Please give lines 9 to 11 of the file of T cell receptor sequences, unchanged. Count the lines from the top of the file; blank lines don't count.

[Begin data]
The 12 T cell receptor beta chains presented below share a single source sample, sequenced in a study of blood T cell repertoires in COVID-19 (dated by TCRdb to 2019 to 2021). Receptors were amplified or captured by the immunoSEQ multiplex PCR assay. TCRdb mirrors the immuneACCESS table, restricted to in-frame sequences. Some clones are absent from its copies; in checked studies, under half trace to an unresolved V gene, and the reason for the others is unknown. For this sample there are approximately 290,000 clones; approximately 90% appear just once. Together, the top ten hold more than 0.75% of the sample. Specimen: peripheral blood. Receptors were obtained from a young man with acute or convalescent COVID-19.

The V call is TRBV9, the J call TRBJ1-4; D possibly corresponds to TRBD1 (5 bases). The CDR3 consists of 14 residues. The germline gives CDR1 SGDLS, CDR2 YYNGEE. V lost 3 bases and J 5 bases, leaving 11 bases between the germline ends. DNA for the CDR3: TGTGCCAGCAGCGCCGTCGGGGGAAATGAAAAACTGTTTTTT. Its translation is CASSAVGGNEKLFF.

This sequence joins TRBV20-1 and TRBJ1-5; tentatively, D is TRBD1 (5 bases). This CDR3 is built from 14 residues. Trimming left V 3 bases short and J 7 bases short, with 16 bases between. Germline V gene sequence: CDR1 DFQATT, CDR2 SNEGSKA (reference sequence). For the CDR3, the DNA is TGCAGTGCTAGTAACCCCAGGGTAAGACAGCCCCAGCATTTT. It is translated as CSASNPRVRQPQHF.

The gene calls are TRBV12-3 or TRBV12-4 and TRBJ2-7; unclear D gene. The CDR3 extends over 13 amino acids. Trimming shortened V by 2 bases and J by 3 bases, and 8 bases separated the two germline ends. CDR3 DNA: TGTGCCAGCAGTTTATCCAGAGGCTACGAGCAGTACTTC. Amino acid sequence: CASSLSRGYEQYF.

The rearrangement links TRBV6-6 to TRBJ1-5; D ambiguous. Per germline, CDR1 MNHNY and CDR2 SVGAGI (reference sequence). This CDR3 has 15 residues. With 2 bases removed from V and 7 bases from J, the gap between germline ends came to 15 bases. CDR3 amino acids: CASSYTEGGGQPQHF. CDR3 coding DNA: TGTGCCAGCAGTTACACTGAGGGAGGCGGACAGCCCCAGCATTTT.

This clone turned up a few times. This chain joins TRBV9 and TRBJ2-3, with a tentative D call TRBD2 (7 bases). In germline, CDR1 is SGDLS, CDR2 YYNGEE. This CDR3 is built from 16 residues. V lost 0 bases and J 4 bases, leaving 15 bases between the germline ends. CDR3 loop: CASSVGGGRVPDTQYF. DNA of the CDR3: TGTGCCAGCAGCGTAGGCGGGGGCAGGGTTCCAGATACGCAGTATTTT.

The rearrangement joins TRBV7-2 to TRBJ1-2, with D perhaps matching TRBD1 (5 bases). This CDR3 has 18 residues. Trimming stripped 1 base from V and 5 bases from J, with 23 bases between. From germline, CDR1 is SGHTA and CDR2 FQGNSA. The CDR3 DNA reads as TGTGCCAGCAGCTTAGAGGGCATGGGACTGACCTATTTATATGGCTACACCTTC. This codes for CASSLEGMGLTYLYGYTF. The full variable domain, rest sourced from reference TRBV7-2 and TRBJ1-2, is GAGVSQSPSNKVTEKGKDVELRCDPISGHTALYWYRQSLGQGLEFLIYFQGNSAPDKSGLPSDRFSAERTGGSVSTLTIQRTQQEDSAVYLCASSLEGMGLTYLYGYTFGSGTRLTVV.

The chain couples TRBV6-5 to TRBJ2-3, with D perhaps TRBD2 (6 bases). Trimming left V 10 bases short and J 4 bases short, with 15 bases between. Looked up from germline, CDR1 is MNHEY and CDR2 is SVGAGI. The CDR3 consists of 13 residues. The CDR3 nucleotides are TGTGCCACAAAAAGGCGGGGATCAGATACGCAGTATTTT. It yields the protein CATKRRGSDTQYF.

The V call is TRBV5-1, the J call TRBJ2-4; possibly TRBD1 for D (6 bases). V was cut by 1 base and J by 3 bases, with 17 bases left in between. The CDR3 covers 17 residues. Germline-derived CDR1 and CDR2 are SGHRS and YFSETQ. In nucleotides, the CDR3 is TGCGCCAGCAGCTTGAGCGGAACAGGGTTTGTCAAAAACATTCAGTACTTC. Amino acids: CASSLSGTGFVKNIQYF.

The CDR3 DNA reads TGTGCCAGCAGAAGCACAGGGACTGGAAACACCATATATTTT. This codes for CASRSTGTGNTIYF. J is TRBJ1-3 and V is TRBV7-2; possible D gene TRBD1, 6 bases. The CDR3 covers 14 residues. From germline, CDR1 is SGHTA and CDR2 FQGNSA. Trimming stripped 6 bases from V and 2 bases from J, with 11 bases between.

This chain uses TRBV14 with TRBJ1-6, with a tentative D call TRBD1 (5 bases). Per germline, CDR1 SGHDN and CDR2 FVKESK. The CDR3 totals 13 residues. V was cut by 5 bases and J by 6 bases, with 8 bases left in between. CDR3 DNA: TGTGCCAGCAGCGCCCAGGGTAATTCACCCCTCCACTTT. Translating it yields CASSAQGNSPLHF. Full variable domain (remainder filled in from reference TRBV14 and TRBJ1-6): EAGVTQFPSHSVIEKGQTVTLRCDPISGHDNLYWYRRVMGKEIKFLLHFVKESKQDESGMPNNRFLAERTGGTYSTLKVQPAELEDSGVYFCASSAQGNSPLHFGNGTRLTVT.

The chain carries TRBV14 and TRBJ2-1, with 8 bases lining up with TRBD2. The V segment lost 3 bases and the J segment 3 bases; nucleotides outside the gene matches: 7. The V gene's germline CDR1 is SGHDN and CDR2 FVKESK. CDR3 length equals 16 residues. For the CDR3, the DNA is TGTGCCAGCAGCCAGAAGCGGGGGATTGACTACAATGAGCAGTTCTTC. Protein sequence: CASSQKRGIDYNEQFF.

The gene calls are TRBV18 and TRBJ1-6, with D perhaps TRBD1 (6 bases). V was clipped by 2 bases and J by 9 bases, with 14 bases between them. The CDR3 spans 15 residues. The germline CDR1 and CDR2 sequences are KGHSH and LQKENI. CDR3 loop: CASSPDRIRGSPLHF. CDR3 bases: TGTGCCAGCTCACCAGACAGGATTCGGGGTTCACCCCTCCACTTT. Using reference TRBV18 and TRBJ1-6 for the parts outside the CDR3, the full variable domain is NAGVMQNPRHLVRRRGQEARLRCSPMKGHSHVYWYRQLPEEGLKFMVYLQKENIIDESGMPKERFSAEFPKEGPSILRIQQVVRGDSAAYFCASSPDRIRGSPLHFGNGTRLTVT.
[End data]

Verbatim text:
The V call is TRBV5-1, the J call TRBJ2-4; possibly TRBD1 for D (6 bases). V was cut by 1 base and J by 3 bases, with 17 bases left in between. The CDR3 covers 17 residues. Germline-derived CDR1 and CDR2 are SGHRS and YFSETQ. In nucleotides, the CDR3 is TGCGCCAGCAGCTTGAGCGGAACAGGGTTTGTCAAAAACATTCAGTACTTC. Amino acids: CASSLSGTGFVKNIQYF.

The CDR3 DNA reads TGTGCCAGCAGAAGCACAGGGACTGGAAACACCATATATTTT. This codes for CASRSTGTGNTIYF. J is TRBJ1-3 and V is TRBV7-2; possible D gene TRBD1, 6 bases. The CDR3 covers 14 residues. From germline, CDR1 is SGHTA and CDR2 FQGNSA. Trimming stripped 6 bases from V and 2 bases from J, with 11 bases between.

This chain uses TRBV14 with TRBJ1-6, with a tentative D call TRBD1 (5 bases). Per germline, CDR1 SGHDN and CDR2 FVKESK. The CDR3 totals 13 residues. V was cut by 5 bases and J by 6 bases, with 8 bases left in between. CDR3 DNA: TGTGCCAGCAGCGCCCAGGGTAATTCACCCCTCCACTTT. Translating it yields CASSAQGNSPLHF. Full variable domain (remainder filled in from reference TRBV14 and TRBJ1-6): EAGVTQFPSHSVIEKGQTVTLRCDPISGHDNLYWYRRVMGKEIKFLLHFVKESKQDESGMPNNRFLAERTGGTYSTLKVQPAELEDSGVYFCASSAQGNSPLHFGNGTRLTVT.